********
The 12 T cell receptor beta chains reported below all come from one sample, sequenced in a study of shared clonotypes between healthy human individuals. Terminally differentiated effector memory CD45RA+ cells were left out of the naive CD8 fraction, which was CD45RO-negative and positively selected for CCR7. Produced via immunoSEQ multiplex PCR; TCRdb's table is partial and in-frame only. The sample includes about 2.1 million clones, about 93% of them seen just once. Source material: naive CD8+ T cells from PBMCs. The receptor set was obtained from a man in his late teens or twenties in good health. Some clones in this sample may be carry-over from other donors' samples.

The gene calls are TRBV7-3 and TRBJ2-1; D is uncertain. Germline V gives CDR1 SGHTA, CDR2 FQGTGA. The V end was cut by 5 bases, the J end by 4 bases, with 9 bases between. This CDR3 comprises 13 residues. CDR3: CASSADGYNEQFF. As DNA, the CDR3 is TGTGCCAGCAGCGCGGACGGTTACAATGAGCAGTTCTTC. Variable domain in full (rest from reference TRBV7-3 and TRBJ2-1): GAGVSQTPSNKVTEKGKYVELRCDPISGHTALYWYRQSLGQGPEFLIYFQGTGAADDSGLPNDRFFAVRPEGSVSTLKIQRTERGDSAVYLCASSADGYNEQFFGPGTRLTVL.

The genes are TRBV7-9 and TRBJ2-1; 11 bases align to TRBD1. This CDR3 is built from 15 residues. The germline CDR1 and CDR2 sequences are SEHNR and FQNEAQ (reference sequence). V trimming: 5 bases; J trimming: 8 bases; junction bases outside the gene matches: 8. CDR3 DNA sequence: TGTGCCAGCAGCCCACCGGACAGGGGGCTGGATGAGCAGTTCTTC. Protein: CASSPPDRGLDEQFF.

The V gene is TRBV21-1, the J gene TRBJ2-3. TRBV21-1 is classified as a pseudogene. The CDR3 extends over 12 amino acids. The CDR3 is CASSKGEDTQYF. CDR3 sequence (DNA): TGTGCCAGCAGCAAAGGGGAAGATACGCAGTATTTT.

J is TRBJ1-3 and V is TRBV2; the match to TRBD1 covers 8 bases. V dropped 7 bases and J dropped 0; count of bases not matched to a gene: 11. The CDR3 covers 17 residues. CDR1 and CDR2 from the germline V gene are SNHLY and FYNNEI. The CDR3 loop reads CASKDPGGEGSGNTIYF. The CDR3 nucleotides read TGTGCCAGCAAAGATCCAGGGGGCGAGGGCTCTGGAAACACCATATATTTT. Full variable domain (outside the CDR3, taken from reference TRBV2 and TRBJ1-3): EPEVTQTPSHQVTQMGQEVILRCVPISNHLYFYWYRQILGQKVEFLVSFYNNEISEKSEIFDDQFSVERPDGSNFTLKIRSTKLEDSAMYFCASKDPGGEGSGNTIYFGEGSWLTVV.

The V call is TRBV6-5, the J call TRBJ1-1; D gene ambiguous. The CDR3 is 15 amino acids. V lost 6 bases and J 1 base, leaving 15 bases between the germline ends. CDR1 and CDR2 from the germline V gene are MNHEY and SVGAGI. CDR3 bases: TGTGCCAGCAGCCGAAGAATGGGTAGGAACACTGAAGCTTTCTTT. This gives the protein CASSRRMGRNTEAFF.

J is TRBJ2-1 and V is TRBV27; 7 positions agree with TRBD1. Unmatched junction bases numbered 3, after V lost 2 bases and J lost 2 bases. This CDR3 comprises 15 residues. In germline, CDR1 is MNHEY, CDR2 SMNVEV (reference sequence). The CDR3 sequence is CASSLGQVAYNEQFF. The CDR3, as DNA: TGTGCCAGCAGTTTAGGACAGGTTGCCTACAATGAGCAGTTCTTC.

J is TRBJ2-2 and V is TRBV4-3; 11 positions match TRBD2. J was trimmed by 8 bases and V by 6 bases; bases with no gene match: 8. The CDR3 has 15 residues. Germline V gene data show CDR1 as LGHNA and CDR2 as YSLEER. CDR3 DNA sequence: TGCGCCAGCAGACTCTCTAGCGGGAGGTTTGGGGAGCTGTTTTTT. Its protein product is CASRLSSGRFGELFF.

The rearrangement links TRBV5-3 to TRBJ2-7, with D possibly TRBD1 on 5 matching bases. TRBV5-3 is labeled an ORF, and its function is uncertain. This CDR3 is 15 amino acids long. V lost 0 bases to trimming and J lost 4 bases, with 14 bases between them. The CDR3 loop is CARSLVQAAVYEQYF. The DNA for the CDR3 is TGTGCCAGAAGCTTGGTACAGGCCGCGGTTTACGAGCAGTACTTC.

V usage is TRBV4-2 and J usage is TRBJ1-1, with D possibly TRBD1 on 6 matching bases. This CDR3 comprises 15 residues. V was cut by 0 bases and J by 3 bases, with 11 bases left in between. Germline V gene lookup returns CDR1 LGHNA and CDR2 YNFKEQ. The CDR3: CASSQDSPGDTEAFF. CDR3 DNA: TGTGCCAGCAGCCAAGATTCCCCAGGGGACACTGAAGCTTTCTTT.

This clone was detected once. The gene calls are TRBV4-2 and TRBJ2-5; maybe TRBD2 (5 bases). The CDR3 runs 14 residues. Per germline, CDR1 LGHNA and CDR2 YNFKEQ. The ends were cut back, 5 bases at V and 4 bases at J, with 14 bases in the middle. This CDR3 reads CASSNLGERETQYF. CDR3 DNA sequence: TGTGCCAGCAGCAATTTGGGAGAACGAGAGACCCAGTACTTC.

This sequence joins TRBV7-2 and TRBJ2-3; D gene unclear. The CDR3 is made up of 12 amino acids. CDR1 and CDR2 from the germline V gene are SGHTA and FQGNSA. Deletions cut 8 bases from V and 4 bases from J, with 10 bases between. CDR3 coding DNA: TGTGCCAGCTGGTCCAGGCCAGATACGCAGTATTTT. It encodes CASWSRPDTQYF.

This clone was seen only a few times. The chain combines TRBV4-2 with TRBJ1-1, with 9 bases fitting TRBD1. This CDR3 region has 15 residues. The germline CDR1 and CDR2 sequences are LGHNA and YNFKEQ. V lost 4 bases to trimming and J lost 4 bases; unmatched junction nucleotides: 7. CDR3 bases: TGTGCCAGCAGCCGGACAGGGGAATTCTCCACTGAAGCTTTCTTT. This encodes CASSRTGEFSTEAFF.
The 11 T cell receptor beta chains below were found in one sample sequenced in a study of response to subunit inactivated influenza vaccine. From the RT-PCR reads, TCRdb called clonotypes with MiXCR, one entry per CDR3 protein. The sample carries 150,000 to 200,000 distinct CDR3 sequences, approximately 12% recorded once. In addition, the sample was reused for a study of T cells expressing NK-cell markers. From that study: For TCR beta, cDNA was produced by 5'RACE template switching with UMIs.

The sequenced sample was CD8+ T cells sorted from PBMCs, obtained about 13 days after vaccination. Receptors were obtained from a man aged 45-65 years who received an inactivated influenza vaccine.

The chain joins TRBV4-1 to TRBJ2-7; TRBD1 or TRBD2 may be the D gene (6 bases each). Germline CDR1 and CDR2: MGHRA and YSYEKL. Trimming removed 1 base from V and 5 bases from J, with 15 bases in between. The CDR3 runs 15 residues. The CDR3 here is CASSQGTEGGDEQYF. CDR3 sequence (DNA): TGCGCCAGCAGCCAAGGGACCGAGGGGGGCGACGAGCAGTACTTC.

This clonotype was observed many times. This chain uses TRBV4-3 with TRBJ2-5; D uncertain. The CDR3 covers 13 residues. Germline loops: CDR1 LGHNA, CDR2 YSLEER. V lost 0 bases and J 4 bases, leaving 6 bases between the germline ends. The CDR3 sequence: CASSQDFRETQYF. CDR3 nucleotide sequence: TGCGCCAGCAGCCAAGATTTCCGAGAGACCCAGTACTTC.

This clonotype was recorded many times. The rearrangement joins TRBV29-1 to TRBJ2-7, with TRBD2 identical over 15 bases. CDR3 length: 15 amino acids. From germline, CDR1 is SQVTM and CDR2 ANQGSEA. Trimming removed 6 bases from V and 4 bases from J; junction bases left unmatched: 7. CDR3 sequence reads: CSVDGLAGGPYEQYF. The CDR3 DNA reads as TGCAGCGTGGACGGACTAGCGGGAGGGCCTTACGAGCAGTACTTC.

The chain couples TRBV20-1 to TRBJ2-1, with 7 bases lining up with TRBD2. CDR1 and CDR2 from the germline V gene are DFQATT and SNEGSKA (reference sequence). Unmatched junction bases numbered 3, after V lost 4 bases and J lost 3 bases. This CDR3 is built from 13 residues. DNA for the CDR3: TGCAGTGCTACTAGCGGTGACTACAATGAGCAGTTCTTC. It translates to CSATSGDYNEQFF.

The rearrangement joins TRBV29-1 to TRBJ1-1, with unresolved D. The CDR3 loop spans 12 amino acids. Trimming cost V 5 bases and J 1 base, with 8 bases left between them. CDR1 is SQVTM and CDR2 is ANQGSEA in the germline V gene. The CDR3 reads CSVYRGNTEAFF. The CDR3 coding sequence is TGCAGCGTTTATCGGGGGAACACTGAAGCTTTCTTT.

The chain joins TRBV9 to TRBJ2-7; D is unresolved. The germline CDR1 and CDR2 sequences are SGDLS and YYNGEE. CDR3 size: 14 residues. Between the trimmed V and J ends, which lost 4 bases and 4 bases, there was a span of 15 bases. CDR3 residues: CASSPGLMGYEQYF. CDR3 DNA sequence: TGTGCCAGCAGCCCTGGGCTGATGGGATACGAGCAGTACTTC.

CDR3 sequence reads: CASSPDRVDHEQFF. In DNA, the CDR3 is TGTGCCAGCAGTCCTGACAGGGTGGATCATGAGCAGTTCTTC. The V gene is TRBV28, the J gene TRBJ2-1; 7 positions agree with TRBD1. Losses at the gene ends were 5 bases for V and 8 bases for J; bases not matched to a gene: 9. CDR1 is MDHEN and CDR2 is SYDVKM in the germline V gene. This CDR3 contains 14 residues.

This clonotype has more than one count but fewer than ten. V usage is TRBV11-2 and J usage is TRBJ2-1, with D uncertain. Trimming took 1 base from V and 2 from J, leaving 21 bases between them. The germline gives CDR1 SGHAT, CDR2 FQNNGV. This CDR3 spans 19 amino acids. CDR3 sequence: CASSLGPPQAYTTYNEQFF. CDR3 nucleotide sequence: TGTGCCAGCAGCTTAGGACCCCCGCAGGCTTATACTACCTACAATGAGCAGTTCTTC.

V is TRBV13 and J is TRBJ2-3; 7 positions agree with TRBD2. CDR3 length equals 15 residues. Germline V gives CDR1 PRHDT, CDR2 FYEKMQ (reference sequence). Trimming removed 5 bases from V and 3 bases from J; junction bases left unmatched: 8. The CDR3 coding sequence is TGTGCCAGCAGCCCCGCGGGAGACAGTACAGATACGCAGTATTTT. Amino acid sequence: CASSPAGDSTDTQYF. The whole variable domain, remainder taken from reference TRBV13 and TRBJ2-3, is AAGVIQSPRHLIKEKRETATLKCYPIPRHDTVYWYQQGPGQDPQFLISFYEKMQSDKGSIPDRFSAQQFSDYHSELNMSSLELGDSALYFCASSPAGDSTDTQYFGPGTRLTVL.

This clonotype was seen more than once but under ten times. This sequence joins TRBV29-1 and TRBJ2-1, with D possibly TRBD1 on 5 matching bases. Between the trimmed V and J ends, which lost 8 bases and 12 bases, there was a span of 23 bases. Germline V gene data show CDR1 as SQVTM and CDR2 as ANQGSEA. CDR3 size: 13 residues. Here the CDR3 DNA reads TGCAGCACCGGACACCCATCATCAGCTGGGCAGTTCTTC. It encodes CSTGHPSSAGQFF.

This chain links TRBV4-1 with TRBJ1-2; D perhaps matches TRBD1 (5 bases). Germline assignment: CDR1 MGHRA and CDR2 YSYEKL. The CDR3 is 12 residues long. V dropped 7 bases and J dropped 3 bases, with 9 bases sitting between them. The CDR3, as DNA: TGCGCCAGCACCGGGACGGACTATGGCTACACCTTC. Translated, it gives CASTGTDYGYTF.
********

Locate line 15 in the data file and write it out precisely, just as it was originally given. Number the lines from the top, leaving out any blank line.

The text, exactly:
The sequenced sample was CD8+ T cells sorted from PBMCs, obtained about 13 days after vaccination. Receptors were obtained from a man aged 45-65 years who received an inactivated influenza vaccine.